The Jesus Seminar was founded in 1985 by Robert Funk as a collaborative enterprise of a self-selected group of biblical, historical and theological scholars who sought to evaluate the sayings of and stories about Jesus for historical authenticity. The publication of The Five Gospels1 and The Acts of Jesus 2 after twelve years of meetings elicited front cover stories in national newsmagazines, as well as much controversy. The Seminar has gone on to other topics (like Paul and the biblical canon), and has also attempted, from its inception, to bring its findings to the general public and, indeed, to the ordinary Christian worshipper in the pew. It has established a large group of interested layfolk, called “associates,” who attend the meetings and provide financial and moral support for the founding organization, Westar Institute.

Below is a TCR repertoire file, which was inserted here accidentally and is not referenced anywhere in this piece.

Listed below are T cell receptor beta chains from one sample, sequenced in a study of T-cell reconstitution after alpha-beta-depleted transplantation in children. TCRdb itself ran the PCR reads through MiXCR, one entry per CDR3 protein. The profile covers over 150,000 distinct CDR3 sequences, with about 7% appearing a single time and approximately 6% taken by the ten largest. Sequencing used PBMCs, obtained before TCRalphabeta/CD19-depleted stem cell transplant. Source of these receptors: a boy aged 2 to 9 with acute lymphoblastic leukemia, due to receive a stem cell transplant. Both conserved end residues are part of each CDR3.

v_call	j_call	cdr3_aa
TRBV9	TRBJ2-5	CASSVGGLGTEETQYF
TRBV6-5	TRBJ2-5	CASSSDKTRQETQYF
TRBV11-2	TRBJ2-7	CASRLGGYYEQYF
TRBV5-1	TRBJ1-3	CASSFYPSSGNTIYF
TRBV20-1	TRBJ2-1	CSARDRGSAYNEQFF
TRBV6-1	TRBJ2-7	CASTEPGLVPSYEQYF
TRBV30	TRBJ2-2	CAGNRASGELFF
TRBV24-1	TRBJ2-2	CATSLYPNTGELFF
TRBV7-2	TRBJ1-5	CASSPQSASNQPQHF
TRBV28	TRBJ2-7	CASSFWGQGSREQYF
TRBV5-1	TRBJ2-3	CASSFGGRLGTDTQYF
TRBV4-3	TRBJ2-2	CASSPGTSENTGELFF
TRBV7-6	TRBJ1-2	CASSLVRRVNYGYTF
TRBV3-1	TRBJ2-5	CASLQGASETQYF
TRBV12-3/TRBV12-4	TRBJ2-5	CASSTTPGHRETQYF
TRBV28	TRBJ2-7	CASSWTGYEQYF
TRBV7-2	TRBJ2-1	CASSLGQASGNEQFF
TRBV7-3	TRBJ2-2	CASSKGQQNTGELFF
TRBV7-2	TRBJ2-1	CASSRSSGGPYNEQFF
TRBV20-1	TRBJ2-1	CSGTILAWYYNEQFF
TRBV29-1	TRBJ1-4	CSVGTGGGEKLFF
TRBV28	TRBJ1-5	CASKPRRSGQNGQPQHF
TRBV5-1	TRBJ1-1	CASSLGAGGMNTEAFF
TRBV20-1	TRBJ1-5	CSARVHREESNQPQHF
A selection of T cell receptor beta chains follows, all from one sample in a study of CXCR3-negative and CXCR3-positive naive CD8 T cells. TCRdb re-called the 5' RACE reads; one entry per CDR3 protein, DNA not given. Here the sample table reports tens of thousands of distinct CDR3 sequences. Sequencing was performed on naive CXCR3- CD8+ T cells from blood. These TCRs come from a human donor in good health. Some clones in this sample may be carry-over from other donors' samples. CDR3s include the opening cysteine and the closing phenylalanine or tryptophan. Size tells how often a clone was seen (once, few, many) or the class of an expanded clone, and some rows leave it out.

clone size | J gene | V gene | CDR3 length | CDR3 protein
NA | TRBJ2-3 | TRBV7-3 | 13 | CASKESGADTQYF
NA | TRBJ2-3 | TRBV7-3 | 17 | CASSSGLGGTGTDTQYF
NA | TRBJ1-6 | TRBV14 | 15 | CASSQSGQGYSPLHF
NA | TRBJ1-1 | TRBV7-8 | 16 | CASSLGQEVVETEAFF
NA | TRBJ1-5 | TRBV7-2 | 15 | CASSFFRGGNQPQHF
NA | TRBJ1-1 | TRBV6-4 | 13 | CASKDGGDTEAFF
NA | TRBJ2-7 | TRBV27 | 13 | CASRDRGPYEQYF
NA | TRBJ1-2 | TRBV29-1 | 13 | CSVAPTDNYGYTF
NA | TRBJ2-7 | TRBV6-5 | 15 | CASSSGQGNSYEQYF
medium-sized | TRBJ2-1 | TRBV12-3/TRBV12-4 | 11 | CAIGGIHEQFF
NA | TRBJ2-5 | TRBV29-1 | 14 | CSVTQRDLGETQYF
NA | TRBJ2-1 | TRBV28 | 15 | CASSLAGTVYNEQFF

The theme of the conference was “The Future of the Judeo-Christian Tradition in the Second Axial Age.”3 The philosopher Karl Jaspers had coined the phrase “first axial age” to refer to the period from 800 BCE to 200 CE, when virtually every major civilization witnessed the appearance of key religious figures, prophets and sages. The second axial age denotes, according to the Seminar, the revolution in Western thinking from 1600 on produced by the Enlightenment and the rise of modern science, including the discoveries of Copernicus, Galileo and Darwin. The last one hundred years are apparently included by the Seminar in this age, even though other commentators would mark ours as the start of a new historical period: the “postmodern” era.